A guest post from Rev. Tom Snyder, Pastor Emeritus and Visitation Pastor, First and Christ United Methodist Churches, Ashland, Ohio.
Last week, Pastor Laura White from Christ UMC invited me to be the liturgist for last Sunday’s service. My part was an opening prayer and reading this prophecy from Ezekiel. Kitty videoed me – it took two tries – and Laura planned to work the video into the flow of the online service. Long story short: it didn’t work. Gosh, I even took a shower, shaved, and put on a tie and sweater for it! Well, I was so pumped by reading one of my favorite Hebrew scripture narratives that I did not want that energy to go to waste: thus this week’s meditation.
When I was in seminary, my revered Old Testament professor, Dr. Harrell Beck, preached a chapel sermon on this text to a group of mostly future Methodist ministers. His memorable opening sentence was: “When Ezekiel was appointed to First Church Death Valley….” I have remembered that for over fifty years. I am sure across the years a number of pastors have felt like they served the same appointment! That is indeed where God’s prophet Ezekiel found himself: in a valley of death littered with naked, parched, dry bones. The prophet did not just wander in there: he was brought there by the hand and the spirit of the Lord, who gave him a tour and posed a crucial question.
“Mortal, can these bones live?” (As I approach age 76, believe me, this is more than a rhetorical question!) Cautious Ezekiel answers: “O Lord God, you know.” The Lord goes on to trust the prophet with addressing the lifeless bones with the promise of regeneration, renewal, strength, hope and a renewed sense of the very reality of God. Hearing the prophecy, the dead bones rattle, connect, become muscled, and enfleshed. They look whole, but there is no life in them, so Ezekiel is commanded to pray breath enter them, the breath that breathed creation, the wind of the spirit, the sacred spirit that this moment invigorates you and me. The bones rise and stand, and what was expressed as hope and promise becomes reality.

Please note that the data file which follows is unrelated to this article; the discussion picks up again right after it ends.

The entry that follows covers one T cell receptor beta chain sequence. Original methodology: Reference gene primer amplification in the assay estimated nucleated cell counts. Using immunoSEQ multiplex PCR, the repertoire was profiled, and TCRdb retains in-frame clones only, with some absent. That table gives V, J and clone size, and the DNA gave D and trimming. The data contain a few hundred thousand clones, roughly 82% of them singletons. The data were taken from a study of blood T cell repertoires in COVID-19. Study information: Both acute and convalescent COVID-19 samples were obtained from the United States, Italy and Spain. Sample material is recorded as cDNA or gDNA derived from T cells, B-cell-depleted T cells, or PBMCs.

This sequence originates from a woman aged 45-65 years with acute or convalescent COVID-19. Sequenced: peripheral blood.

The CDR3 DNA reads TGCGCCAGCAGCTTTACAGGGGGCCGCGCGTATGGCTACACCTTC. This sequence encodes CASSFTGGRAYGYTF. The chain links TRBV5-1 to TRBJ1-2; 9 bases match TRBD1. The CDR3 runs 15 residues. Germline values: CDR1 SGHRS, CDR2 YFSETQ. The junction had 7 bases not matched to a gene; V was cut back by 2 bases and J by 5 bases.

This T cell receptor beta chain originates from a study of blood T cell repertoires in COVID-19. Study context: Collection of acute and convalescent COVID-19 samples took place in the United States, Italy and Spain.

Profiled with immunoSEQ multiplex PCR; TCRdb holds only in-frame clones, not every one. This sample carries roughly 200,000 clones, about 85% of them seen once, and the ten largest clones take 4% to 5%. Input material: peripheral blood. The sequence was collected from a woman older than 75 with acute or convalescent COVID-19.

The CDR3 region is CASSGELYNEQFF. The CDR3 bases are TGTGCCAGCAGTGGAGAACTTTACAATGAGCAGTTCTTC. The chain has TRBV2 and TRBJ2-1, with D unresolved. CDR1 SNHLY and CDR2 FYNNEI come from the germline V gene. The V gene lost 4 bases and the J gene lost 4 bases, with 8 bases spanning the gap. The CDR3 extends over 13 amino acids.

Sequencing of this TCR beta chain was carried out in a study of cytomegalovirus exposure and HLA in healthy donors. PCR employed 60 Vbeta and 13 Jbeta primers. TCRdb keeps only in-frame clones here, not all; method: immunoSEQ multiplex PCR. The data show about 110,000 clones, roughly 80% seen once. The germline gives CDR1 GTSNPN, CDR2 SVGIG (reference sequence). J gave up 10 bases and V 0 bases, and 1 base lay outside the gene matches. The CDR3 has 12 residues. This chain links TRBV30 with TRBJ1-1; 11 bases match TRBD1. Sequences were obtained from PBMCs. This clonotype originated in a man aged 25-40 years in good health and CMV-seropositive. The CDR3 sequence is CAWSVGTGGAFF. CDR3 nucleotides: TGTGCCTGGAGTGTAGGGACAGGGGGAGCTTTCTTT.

In Ezekiel’s prophecy, the bones are the house of Israel who, as the Lord’s spokesperson, he addresses. However, across the ages oppressed, besieged, weary people of God have identified with the lifeless bones littering an arid valley floor. Slaves sitting in the balconies of their masters’ churches hearing this text would return to their hovels singing with hope, “”Dem bones, dem bones gonna rise again!” Imprisoned German pastor and theologian, Dietrich Bonhoeffer, could write from a Nazi prison where he would later be hanged: “…through every event, however untoward, there is always a way through to God.” Dry bones infused with hope are invigorated with spirit, and live.
We are living in a time of deep crisis. That word comes from the Greek krisis, which means a split, break, division, a disruption. Our lives have been disrupted by a pandemic which has challenged our families, routines, employment, health care system, religious institutions, educational systems, our culture, economy and national identity. Can these bones live? Theologian and author, Frederick Buechner, wrote that frequently before scripture is good news, it is bad news. Ezekiel, once the prophetic denouncer, now becomes the agent of hope. Through him the Lord promises new life, a renewed spirit, and a reassurance that the God who promises is the God who will act. While we do the necessary, difficult, inconvenient, practical, loving, common sense, critical things we are called to do in the face of Covid-19, my prayer is that we join Ezekiel and be agents of hope, empowered by
the life-giving promises of God.
Faithfully, in love, Pastor Tom+
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I do not seek to understand that I may believe, but I believe in order to understand. For this also I believe, –that unless I believed, I should not understand.-- St. Anselm of Canterbury (1033-1109)